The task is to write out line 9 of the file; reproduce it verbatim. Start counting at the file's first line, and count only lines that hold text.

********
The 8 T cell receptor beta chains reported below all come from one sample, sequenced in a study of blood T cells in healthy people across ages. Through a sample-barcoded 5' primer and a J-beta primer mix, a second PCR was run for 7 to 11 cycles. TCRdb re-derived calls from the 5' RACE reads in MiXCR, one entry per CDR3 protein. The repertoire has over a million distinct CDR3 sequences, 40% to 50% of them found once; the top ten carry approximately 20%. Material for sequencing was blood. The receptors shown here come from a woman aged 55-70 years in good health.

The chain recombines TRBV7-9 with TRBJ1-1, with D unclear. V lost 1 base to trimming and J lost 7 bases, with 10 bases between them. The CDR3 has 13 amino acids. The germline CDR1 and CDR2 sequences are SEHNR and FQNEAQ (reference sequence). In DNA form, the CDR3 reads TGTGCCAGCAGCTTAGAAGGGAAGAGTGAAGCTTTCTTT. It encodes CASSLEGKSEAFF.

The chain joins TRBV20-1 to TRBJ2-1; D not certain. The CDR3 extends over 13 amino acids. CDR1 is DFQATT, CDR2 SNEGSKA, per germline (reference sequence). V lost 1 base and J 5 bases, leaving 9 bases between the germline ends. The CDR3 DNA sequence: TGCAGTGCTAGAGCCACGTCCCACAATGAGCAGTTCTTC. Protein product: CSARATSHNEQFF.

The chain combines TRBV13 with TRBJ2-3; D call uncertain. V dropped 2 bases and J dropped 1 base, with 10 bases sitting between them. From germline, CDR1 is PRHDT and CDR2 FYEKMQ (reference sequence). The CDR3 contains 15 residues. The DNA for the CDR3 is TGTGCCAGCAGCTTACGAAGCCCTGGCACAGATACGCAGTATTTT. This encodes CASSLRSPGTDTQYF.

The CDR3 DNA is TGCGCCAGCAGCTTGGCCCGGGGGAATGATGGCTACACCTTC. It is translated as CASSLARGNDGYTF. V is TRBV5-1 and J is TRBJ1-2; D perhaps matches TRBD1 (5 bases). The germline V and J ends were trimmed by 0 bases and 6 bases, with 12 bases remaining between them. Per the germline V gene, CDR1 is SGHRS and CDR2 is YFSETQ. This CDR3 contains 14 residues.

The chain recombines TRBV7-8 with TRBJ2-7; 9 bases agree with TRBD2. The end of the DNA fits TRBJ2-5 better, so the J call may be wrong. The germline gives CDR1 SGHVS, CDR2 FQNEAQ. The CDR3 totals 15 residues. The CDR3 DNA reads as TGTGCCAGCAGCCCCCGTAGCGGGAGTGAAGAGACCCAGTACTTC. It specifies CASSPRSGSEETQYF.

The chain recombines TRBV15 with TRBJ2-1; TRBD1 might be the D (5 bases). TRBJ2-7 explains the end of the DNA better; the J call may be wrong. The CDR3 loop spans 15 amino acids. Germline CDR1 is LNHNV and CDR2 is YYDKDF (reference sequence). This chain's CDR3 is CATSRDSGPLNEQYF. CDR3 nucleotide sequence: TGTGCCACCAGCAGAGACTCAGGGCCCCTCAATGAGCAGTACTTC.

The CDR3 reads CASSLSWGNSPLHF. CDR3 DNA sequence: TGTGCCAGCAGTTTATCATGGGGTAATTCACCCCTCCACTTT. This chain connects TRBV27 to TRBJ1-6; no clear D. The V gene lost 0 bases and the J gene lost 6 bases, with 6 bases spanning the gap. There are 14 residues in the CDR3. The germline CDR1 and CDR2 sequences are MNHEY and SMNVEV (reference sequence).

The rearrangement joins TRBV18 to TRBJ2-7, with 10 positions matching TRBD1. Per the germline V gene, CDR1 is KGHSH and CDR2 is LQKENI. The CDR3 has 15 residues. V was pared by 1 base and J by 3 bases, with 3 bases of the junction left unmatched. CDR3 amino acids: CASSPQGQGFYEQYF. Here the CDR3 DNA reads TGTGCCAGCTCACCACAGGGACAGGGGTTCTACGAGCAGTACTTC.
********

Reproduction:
The rearrangement joins TRBV18 to TRBJ2-7, with 10 positions matching TRBD1. Per the germline V gene, CDR1 is KGHSH and CDR2 is LQKENI. The CDR3 has 15 residues. V was pared by 1 base and J by 3 bases, with 3 bases of the junction left unmatched. CDR3 amino acids: CASSPQGQGFYEQYF. Here the CDR3 DNA reads TGTGCCAGCTCACCACAGGGACAGGGGTTCTACGAGCAGTACTTC.